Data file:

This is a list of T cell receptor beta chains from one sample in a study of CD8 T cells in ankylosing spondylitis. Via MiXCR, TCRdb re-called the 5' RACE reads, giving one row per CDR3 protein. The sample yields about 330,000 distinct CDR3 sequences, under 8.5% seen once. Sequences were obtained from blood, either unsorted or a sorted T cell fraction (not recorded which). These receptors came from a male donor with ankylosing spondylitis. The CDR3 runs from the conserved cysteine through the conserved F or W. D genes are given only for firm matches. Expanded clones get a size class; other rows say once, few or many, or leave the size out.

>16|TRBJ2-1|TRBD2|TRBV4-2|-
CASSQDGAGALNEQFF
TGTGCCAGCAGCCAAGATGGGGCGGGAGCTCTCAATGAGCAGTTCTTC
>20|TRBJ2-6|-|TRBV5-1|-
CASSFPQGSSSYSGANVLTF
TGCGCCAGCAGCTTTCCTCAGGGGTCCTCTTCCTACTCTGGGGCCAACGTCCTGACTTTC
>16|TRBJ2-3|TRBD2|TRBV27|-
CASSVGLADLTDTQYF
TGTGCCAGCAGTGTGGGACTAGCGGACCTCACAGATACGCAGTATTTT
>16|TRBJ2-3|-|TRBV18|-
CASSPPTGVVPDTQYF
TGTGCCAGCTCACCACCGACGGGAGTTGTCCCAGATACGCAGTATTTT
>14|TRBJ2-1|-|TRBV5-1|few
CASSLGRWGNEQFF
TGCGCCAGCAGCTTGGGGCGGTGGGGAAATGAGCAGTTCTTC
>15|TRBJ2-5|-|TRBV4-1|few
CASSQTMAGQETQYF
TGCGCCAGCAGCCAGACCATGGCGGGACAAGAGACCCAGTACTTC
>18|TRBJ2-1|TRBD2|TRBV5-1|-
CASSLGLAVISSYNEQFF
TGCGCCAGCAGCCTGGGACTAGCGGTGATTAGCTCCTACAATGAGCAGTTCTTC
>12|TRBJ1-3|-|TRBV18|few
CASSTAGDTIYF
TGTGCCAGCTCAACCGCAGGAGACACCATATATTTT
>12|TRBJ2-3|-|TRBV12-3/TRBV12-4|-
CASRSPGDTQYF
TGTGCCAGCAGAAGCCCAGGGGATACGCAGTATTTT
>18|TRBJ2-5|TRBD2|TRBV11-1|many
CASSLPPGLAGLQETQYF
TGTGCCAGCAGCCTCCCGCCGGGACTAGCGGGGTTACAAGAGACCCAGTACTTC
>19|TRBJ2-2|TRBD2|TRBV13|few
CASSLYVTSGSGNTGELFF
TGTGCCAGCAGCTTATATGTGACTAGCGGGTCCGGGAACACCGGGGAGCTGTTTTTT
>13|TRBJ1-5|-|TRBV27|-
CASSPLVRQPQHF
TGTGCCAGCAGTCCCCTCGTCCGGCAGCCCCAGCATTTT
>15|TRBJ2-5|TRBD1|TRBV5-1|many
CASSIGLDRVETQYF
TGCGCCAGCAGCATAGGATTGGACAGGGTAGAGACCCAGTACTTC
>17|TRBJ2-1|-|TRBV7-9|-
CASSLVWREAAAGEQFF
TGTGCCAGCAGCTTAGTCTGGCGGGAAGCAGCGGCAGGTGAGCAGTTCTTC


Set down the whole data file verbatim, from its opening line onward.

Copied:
This is a list of T cell receptor beta chains from one sample in a study of CD8 T cells in ankylosing spondylitis. Via MiXCR, TCRdb re-called the 5' RACE reads, giving one row per CDR3 protein. The sample yields about 330,000 distinct CDR3 sequences, under 8.5% seen once. Sequences were obtained from blood, either unsorted or a sorted T cell fraction (not recorded which). These receptors came from a male donor with ankylosing spondylitis. The CDR3 runs from the conserved cysteine through the conserved F or W. D genes are given only for firm matches. Expanded clones get a size class; other rows say once, few or many, or leave the size out.

>16|TRBJ2-1|TRBD2|TRBV4-2|-
CASSQDGAGALNEQFF
TGTGCCAGCAGCCAAGATGGGGCGGGAGCTCTCAATGAGCAGTTCTTC
>20|TRBJ2-6|-|TRBV5-1|-
CASSFPQGSSSYSGANVLTF
TGCGCCAGCAGCTTTCCTCAGGGGTCCTCTTCCTACTCTGGGGCCAACGTCCTGACTTTC
>16|TRBJ2-3|TRBD2|TRBV27|-
CASSVGLADLTDTQYF
TGTGCCAGCAGTGTGGGACTAGCGGACCTCACAGATACGCAGTATTTT
>16|TRBJ2-3|-|TRBV18|-
CASSPPTGVVPDTQYF
TGTGCCAGCTCACCACCGACGGGAGTTGTCCCAGATACGCAGTATTTT
>14|TRBJ2-1|-|TRBV5-1|few
CASSLGRWGNEQFF
TGCGCCAGCAGCTTGGGGCGGTGGGGAAATGAGCAGTTCTTC
>15|TRBJ2-5|-|TRBV4-1|few
CASSQTMAGQETQYF
TGCGCCAGCAGCCAGACCATGGCGGGACAAGAGACCCAGTACTTC
>18|TRBJ2-1|TRBD2|TRBV5-1|-
CASSLGLAVISSYNEQFF
TGCGCCAGCAGCCTGGGACTAGCGGTGATTAGCTCCTACAATGAGCAGTTCTTC
>12|TRBJ1-3|-|TRBV18|few
CASSTAGDTIYF
TGTGCCAGCTCAACCGCAGGAGACACCATATATTTT
>12|TRBJ2-3|-|TRBV12-3/TRBV12-4|-
CASRSPGDTQYF
TGTGCCAGCAGAAGCCCAGGGGATACGCAGTATTTT
>18|TRBJ2-5|TRBD2|TRBV11-1|many
CASSLPPGLAGLQETQYF
TGTGCCAGCAGCCTCCCGCCGGGACTAGCGGGGTTACAAGAGACCCAGTACTTC
>19|TRBJ2-2|TRBD2|TRBV13|few
CASSLYVTSGSGNTGELFF
TGTGCCAGCAGCTTATATGTGACTAGCGGGTCCGGGAACACCGGGGAGCTGTTTTTT
>13|TRBJ1-5|-|TRBV27|-
CASSPLVRQPQHF
TGTGCCAGCAGTCCCCTCGTCCGGCAGCCCCAGCATTTT
>15|TRBJ2-5|TRBD1|TRBV5-1|many
CASSIGLDRVETQYF
TGCGCCAGCAGCATAGGATTGGACAGGGTAGAGACCCAGTACTTC
>17|TRBJ2-1|-|TRBV7-9|-
CASSLVWREAAAGEQFF
TGTGCCAGCAGCTTAGTCTGGCGGGAAGCAGCGGCAGGTGAGCAGTTCTTC